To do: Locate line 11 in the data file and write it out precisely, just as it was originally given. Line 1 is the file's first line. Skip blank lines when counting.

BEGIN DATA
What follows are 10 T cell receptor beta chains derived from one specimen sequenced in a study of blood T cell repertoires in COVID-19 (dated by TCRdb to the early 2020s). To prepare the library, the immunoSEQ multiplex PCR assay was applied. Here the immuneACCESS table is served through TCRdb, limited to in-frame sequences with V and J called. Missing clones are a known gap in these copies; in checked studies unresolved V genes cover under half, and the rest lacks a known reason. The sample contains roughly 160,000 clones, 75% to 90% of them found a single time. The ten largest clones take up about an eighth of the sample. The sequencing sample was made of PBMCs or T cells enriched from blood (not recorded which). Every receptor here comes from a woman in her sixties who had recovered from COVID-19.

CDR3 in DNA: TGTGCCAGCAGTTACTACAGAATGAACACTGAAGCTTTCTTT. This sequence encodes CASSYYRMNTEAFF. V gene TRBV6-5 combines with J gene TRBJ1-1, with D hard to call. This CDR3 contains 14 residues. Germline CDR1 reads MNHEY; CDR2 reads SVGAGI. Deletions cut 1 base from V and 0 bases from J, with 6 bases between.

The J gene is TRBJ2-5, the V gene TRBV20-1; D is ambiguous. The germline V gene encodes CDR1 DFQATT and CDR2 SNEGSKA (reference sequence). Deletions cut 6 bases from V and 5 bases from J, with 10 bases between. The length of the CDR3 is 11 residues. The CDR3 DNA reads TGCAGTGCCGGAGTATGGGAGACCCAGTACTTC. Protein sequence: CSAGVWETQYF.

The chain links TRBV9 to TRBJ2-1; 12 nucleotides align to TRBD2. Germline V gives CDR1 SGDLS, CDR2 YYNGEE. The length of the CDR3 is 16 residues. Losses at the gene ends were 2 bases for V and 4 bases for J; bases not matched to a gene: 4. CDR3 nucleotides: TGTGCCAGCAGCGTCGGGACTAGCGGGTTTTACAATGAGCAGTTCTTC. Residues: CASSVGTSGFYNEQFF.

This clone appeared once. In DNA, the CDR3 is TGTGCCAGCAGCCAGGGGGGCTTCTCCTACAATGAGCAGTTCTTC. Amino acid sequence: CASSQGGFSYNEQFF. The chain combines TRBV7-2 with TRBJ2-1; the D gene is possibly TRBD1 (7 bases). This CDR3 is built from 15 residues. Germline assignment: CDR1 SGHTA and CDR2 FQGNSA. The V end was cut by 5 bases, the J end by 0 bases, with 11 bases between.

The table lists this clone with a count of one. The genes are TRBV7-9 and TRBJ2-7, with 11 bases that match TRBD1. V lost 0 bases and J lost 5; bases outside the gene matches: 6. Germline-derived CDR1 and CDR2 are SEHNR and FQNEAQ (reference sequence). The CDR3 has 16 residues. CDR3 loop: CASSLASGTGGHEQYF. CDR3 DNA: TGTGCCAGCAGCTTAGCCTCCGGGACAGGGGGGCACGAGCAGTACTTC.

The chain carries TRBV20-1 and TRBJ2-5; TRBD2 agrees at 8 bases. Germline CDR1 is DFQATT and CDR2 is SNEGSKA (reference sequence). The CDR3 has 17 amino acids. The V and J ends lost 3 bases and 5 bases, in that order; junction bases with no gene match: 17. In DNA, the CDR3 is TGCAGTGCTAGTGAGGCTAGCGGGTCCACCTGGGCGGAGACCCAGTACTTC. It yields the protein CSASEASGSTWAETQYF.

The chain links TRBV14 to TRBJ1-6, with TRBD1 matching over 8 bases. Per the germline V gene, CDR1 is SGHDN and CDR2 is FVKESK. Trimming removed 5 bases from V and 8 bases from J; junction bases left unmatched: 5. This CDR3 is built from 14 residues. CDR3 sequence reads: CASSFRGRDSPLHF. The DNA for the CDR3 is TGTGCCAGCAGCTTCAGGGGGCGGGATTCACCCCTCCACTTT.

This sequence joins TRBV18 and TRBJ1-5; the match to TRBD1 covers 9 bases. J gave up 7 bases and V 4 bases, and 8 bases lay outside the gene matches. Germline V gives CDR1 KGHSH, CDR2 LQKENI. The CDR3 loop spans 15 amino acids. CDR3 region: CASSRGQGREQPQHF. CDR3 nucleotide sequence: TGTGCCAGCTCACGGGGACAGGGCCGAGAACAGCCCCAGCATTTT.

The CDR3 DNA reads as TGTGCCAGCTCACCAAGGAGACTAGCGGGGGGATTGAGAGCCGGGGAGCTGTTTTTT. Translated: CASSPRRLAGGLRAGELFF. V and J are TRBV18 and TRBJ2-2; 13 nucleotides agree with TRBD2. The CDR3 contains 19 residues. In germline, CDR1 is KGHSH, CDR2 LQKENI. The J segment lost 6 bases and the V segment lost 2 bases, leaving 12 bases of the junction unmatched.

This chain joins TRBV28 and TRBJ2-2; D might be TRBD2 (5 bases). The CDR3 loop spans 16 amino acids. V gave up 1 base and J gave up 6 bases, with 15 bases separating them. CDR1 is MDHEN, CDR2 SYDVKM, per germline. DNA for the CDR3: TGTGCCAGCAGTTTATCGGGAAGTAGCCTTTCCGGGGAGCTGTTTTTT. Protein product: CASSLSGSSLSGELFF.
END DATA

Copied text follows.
This chain joins TRBV28 and TRBJ2-2; D might be TRBD2 (5 bases). The CDR3 loop spans 16 amino acids. V gave up 1 base and J gave up 6 bases, with 15 bases separating them. CDR1 is MDHEN, CDR2 SYDVKM, per germline. DNA for the CDR3: TGTGCCAGCAGTTTATCGGGAAGTAGCCTTTCCGGGGAGCTGTTTTTT. Protein product: CASSLSGSSLSGELFF.